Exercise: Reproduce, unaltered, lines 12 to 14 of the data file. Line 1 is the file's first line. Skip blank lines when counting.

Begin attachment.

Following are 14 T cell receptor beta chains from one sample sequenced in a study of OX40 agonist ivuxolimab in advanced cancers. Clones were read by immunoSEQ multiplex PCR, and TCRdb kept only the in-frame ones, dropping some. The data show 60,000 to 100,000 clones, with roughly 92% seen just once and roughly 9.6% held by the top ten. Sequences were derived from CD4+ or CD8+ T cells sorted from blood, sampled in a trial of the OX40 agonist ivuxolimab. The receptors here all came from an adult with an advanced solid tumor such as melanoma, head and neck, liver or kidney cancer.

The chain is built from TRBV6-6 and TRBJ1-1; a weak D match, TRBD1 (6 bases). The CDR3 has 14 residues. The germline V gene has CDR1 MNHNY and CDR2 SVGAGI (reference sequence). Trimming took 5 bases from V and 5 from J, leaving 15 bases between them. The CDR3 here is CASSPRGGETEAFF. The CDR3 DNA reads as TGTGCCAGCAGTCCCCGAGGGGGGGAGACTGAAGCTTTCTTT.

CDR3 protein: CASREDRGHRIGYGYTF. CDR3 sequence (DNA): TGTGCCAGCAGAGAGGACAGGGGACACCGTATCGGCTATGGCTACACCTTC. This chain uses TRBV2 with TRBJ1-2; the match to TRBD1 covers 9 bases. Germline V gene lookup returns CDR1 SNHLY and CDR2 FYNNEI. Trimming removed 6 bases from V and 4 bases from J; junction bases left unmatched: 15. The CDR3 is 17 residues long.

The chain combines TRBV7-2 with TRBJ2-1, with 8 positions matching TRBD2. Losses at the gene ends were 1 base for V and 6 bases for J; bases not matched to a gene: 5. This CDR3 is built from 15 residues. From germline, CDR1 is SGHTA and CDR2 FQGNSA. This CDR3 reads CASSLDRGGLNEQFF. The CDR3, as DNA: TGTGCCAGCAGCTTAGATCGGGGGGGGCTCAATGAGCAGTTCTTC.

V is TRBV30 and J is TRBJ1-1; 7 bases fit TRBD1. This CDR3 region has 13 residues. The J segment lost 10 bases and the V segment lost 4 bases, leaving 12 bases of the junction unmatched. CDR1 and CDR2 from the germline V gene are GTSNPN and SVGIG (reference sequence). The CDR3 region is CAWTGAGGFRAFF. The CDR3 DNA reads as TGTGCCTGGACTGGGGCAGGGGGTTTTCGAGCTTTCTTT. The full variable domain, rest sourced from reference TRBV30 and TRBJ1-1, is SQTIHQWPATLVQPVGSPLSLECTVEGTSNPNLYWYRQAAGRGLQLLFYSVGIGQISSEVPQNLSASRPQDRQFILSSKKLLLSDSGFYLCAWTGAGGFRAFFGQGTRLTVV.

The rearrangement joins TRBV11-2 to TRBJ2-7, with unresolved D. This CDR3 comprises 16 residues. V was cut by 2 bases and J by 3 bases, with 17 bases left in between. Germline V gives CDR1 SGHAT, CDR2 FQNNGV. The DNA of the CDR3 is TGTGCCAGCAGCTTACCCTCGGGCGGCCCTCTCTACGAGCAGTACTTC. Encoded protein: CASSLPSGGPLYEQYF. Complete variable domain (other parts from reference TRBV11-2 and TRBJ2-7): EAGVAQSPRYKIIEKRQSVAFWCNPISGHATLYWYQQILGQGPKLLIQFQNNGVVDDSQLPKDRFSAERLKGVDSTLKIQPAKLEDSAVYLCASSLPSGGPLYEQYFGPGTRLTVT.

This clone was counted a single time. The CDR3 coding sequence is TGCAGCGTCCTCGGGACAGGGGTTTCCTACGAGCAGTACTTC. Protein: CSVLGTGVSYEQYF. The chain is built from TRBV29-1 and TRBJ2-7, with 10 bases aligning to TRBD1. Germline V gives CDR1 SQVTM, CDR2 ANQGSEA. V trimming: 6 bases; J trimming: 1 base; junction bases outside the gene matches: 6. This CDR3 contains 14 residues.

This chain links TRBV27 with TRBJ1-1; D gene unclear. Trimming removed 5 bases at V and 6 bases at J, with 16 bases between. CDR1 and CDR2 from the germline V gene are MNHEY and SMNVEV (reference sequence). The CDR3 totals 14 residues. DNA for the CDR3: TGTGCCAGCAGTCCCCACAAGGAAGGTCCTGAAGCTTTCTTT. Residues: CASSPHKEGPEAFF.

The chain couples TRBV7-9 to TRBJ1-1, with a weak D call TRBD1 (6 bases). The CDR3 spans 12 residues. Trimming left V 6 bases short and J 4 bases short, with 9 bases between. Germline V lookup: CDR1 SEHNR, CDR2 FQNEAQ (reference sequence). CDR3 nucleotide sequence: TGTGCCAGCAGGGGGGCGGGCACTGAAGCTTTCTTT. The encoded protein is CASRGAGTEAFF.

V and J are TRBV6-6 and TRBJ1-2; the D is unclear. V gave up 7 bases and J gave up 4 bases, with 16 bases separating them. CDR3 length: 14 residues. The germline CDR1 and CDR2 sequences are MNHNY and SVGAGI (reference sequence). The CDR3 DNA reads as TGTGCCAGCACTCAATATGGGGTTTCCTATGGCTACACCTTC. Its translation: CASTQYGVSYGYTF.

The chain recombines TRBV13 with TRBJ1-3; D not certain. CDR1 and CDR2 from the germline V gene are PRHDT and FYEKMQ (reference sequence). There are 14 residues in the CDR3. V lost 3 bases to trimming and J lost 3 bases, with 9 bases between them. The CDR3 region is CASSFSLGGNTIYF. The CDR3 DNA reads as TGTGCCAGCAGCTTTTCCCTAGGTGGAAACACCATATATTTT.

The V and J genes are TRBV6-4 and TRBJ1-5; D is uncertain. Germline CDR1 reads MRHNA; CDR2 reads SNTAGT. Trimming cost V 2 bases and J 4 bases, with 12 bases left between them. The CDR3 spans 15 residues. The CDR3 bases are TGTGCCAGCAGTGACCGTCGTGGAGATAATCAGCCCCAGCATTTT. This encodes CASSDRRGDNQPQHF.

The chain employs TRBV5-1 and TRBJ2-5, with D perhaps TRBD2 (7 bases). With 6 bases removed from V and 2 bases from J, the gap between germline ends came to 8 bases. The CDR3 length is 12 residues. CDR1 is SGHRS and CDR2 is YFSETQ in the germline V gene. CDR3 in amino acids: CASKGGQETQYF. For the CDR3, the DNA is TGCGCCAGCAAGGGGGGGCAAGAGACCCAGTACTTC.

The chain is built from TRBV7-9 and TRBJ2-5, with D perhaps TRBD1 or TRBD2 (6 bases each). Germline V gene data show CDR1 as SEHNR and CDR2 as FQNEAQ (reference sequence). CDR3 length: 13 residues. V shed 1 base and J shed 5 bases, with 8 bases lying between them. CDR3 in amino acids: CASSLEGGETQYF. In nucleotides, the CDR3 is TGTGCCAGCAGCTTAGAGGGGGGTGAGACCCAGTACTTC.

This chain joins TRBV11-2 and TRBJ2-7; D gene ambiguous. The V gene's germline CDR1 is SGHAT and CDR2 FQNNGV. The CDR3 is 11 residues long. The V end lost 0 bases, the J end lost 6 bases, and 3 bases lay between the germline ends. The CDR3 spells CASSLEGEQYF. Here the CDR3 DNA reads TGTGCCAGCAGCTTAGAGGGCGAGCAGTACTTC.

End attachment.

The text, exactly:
The V and J genes are TRBV6-4 and TRBJ1-5; D is uncertain. Germline CDR1 reads MRHNA; CDR2 reads SNTAGT. Trimming cost V 2 bases and J 4 bases, with 12 bases left between them. The CDR3 spans 15 residues. The CDR3 bases are TGTGCCAGCAGTGACCGTCGTGGAGATAATCAGCCCCAGCATTTT. This encodes CASSDRRGDNQPQHF.

The chain employs TRBV5-1 and TRBJ2-5, with D perhaps TRBD2 (7 bases). With 6 bases removed from V and 2 bases from J, the gap between germline ends came to 8 bases. The CDR3 length is 12 residues. CDR1 is SGHRS and CDR2 is YFSETQ in the germline V gene. CDR3 in amino acids: CASKGGQETQYF. For the CDR3, the DNA is TGCGCCAGCAAGGGGGGGCAAGAGACCCAGTACTTC.

The chain is built from TRBV7-9 and TRBJ2-5, with D perhaps TRBD1 or TRBD2 (6 bases each). Germline V gene data show CDR1 as SEHNR and CDR2 as FQNEAQ (reference sequence). CDR3 length: 13 residues. V shed 1 base and J shed 5 bases, with 8 bases lying between them. CDR3 in amino acids: CASSLEGGETQYF. In nucleotides, the CDR3 is TGTGCCAGCAGCTTAGAGGGGGGTGAGACCCAGTACTTC.